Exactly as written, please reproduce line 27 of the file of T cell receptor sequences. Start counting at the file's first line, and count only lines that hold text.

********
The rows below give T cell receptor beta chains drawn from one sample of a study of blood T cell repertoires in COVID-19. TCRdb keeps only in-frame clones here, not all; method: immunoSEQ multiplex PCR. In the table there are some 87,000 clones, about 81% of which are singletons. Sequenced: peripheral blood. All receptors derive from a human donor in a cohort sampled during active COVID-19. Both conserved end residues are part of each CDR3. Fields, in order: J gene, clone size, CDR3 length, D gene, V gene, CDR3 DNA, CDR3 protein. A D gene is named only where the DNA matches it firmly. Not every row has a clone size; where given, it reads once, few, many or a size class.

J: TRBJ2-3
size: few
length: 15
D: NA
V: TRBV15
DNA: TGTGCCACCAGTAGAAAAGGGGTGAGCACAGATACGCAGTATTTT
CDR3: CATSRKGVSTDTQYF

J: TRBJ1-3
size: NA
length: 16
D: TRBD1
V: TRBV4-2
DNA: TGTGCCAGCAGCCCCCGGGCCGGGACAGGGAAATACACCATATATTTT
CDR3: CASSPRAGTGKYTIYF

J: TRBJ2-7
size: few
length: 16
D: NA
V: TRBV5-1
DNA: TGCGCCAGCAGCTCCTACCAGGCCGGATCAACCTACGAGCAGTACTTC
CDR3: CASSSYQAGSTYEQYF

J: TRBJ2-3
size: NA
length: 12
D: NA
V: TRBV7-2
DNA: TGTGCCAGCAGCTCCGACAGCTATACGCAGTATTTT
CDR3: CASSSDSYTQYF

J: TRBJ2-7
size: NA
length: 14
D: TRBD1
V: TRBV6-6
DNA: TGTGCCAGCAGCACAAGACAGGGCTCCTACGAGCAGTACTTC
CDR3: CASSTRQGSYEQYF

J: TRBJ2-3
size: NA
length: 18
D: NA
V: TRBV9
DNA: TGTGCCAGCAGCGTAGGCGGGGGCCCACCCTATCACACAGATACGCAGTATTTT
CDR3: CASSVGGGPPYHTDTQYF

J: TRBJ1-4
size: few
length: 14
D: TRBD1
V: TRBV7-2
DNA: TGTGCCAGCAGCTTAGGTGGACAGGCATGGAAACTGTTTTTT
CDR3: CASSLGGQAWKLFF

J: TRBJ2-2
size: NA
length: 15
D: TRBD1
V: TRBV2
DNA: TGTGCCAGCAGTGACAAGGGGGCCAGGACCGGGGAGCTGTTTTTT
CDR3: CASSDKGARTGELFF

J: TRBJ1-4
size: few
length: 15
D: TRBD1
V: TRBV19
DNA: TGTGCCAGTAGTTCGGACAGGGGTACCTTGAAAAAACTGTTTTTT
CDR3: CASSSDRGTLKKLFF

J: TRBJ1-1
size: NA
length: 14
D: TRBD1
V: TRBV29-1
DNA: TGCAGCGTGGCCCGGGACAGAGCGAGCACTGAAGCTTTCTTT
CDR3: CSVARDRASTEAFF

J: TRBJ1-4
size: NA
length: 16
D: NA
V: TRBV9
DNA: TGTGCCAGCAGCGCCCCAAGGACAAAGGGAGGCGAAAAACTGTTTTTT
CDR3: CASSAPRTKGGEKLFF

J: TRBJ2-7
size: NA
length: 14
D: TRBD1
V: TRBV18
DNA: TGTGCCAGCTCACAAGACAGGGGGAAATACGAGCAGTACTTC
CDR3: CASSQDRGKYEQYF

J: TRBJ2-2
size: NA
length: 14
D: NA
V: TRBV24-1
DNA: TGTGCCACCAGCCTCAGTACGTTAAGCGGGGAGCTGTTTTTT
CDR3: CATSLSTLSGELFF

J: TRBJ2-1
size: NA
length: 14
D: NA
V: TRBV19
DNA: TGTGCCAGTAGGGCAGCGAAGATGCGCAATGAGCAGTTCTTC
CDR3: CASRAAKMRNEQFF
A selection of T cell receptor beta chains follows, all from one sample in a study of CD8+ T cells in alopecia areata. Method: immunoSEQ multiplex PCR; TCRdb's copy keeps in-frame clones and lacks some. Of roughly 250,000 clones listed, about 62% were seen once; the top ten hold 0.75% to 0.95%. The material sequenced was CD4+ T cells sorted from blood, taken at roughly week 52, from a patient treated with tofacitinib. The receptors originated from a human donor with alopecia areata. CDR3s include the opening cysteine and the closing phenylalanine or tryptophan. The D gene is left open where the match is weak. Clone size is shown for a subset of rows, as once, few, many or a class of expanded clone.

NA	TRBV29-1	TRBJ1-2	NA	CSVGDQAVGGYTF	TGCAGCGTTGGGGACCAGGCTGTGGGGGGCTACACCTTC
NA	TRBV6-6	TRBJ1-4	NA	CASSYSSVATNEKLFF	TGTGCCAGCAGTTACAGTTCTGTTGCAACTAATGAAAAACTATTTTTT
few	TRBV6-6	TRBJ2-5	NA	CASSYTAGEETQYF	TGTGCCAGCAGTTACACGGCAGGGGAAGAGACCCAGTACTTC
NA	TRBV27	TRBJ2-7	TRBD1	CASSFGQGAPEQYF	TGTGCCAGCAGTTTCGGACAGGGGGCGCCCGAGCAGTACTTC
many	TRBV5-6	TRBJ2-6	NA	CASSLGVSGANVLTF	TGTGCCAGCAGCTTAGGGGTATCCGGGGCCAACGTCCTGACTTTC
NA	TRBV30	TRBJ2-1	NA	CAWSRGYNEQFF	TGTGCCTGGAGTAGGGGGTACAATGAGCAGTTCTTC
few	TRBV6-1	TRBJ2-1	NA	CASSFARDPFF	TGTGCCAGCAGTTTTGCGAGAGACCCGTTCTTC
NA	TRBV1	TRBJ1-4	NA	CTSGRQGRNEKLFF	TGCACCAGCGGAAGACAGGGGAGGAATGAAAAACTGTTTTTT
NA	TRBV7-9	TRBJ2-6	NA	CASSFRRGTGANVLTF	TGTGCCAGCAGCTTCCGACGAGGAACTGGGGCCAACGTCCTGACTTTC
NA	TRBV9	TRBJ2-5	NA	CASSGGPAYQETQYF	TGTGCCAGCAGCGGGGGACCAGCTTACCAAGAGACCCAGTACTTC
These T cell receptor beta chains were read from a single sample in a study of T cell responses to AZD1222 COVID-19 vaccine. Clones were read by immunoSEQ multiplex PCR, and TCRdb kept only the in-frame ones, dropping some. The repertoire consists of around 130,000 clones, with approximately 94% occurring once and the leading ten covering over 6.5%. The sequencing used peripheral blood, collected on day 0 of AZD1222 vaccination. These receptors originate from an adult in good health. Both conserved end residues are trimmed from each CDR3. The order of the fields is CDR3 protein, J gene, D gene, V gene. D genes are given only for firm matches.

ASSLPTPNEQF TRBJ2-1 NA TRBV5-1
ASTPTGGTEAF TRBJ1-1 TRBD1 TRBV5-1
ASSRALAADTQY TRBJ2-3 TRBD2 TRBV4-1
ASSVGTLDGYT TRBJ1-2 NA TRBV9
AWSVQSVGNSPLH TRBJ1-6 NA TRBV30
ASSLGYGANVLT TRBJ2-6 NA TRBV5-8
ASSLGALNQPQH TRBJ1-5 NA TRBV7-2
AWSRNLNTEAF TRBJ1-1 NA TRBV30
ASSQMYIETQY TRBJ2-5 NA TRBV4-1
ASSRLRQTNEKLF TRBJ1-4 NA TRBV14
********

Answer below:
V: TRBV7-2